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Managing Form State

Managing Form State

Effectively managing the form state is a crucial aspect of working with forms in React. This involves keeping track of the form field values, any validation errors, and the overall validity of the form.

There are two common approaches to managing form states: controlled components and uncontrolled components.

Controlled Components

In controlled components, the form state is managed by React. Each form field has a corresponding state value, and changes to the field are reflected in the state and vice versa. This allows for full control and synchronization between the form fields and the component’s state.

Example of a controlled component:

import React, { useState } from 'react';
const MyForm = () => {
  const [name, setName] = useState('');
  const handleInputChange = (e) => {
    setName(e.target.value);
  };
  return (
    <form>
      <input type="text" value={name} onChange={handleInputChange} />
    </form>
  );
};
export default MyForm;

In this particular case, the input field’s value is set to the name state, and any changes made to the input value are reflected in the name state through the handleInputChange function.

Uncontrolled Components

In uncontrolled components, the form fields maintain their own state, and React does not control it. Instead, you can access the field values using a ref or by accessing the DOM directly. Uncontrolled components are useful for simple forms or when you need more control over form behavior.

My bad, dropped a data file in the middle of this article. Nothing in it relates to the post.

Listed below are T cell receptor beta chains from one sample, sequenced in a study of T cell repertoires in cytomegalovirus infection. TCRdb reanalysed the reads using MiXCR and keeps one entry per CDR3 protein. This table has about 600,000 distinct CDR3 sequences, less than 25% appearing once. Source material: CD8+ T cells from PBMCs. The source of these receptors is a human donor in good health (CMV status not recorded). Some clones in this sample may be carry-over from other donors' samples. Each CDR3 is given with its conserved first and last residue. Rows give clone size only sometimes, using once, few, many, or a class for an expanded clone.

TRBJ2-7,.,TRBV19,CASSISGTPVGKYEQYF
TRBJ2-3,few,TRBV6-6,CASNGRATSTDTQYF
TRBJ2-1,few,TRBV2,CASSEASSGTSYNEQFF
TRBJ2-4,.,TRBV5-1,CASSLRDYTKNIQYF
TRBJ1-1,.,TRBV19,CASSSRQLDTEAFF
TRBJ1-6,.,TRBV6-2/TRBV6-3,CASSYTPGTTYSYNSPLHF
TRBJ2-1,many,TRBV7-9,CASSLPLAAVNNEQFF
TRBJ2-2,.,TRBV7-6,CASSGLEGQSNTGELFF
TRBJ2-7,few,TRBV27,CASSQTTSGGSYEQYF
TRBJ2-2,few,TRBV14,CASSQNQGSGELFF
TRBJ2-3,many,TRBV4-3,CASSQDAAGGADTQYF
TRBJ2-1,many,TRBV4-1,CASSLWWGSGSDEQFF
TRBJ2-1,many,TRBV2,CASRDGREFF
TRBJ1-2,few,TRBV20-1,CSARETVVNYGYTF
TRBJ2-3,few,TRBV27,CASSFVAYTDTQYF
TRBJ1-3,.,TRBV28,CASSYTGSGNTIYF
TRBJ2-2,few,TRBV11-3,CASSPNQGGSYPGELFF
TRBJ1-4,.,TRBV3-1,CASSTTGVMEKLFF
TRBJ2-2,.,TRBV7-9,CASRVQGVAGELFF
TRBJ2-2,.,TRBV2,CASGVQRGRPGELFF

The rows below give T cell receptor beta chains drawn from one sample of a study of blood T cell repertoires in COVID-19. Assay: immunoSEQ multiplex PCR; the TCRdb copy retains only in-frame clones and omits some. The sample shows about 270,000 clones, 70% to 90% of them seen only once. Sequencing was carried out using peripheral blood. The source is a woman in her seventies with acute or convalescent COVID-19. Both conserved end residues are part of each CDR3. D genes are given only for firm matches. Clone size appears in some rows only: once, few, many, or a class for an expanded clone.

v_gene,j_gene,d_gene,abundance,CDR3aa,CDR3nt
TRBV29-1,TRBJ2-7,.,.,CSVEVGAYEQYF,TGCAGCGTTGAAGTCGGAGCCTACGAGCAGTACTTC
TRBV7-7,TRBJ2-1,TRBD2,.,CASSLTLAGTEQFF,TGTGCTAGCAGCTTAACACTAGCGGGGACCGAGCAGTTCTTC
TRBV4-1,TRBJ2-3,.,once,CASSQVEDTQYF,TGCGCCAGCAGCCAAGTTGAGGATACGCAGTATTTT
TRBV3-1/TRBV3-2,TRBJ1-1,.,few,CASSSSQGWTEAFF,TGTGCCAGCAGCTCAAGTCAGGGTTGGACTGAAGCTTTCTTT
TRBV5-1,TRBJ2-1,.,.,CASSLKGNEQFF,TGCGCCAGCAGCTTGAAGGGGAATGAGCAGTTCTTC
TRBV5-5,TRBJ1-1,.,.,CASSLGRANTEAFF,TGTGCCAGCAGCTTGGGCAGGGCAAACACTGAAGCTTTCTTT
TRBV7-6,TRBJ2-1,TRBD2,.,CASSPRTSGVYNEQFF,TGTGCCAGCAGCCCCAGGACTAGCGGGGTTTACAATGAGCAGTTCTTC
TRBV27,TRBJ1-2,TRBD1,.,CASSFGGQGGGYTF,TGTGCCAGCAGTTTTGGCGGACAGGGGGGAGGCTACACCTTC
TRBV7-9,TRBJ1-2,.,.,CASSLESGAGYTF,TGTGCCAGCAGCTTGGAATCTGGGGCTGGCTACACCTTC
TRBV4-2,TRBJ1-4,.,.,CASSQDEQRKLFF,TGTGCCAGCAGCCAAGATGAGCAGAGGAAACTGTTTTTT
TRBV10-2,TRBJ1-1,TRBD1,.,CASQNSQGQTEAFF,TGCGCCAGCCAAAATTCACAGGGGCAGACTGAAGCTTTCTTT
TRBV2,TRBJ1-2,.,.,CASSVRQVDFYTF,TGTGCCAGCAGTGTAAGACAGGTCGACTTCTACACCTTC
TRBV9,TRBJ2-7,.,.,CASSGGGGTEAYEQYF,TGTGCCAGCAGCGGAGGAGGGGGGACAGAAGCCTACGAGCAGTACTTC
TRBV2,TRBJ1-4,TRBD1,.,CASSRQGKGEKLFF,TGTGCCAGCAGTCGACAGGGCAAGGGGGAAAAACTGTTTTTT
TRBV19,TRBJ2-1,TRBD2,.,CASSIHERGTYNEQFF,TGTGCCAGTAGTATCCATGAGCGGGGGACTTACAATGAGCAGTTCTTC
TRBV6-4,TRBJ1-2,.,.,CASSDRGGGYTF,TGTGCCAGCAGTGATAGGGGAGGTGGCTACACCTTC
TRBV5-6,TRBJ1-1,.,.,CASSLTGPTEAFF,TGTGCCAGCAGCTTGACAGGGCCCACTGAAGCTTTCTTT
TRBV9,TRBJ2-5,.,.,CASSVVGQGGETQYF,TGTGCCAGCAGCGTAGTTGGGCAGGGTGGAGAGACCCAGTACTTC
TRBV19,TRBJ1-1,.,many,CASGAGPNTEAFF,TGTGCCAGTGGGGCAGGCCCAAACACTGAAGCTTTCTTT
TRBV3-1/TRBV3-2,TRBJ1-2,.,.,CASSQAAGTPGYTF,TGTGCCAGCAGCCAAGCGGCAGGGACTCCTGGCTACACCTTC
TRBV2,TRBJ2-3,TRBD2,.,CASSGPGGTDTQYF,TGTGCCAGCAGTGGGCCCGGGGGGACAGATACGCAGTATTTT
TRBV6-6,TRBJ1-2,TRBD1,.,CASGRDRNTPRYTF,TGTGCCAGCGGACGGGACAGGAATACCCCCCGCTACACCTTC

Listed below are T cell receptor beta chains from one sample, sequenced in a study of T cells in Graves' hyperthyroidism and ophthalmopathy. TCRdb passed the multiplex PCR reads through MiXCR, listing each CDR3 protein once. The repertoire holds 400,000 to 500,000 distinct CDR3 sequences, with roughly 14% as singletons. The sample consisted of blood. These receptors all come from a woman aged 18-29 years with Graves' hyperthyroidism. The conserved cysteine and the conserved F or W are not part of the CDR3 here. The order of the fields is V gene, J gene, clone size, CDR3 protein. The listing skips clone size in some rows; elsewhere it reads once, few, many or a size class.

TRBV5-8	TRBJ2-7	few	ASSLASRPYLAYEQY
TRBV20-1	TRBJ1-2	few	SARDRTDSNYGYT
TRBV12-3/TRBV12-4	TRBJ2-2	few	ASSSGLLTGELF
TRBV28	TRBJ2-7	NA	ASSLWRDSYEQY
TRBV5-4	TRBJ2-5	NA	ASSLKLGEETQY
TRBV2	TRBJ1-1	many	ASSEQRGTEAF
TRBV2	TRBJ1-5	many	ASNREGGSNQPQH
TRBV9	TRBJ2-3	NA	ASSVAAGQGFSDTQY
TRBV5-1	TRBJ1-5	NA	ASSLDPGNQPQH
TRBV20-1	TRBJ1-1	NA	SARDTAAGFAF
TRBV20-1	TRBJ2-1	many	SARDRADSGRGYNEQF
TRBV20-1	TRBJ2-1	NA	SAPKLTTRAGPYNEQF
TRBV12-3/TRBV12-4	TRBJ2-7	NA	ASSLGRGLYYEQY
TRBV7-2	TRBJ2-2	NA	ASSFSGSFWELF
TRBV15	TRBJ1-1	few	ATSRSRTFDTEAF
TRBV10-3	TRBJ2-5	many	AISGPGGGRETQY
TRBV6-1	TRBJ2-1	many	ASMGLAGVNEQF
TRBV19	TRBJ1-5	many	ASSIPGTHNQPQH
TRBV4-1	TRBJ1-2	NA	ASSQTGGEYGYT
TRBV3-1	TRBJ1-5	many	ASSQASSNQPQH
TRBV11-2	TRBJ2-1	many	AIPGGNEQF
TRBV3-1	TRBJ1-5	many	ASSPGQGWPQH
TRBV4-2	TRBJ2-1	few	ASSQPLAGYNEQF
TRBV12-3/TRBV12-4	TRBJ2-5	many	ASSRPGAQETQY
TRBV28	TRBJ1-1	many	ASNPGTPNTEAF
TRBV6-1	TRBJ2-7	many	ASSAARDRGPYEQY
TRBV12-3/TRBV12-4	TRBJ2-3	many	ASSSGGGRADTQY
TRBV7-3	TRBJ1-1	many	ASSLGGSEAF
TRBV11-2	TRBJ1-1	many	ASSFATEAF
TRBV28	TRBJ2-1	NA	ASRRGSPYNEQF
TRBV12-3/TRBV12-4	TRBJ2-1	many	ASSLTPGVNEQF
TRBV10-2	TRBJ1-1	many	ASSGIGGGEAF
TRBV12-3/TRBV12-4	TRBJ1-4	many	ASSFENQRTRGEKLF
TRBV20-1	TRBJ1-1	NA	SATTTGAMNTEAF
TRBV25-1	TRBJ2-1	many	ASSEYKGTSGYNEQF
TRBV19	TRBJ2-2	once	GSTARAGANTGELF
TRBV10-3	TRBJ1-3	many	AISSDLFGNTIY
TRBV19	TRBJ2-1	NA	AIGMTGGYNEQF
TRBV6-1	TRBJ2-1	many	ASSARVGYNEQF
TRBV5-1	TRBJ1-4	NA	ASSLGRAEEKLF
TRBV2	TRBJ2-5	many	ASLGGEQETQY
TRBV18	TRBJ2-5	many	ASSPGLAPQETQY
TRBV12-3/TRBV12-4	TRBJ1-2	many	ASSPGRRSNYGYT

Example of an uncontrolled component:

import React, { useRef } from 'react';
const MyForm = () => {
  const nameInputRef = useRef();
  const handleSubmit = (e) => {
    e.preventDefault();
    const name = nameInputRef.current.value;
    // Process the form submission
    // ...
  };
  return (
   <form onSubmit={handleSubmit}>
      <input type="text" ref={nameInputRef} />
      <button type="submit">Submit</button>
    </form>
  );
};
export default MyForm;

In this specific instance, the nameInputRef is used to obtain the input field’s value upon form submission.

Handling User Input

Handling user input is a fundamental aspect of building forms in React. React provides various event handlers like onChange, onBlur, and onSubmit to capture user interactions and update the form state accordingly.

For instance, the onChange event handler is frequently utilized to monitor changes in form fields, while the onSubmit event handler is used to manage form submission, as an illustration.

Form Libraries and Tools

When building a React app, handling forms and user input is a common requirement. Fortunately, there are several form libraries and tools available that can simplify the process and enhance the user experience. Let’s explore some popular options:

  1. React Hook Form: React Hook Form is a powerful and efficient toolkit designed for forms in React, utilizing React Hooks. It offers a user-friendly API for validating and handling form data effortlessly. With React Hook Form, you can implement custom validation rules, conditionally validate fields, and effectively manage errors. To illustrate its usage, here’s an example of how you can use React Hook Form.
import { useForm } from 'react-hook-form';
const LoginForm = () => {
  const { register, handleSubmit } = useForm();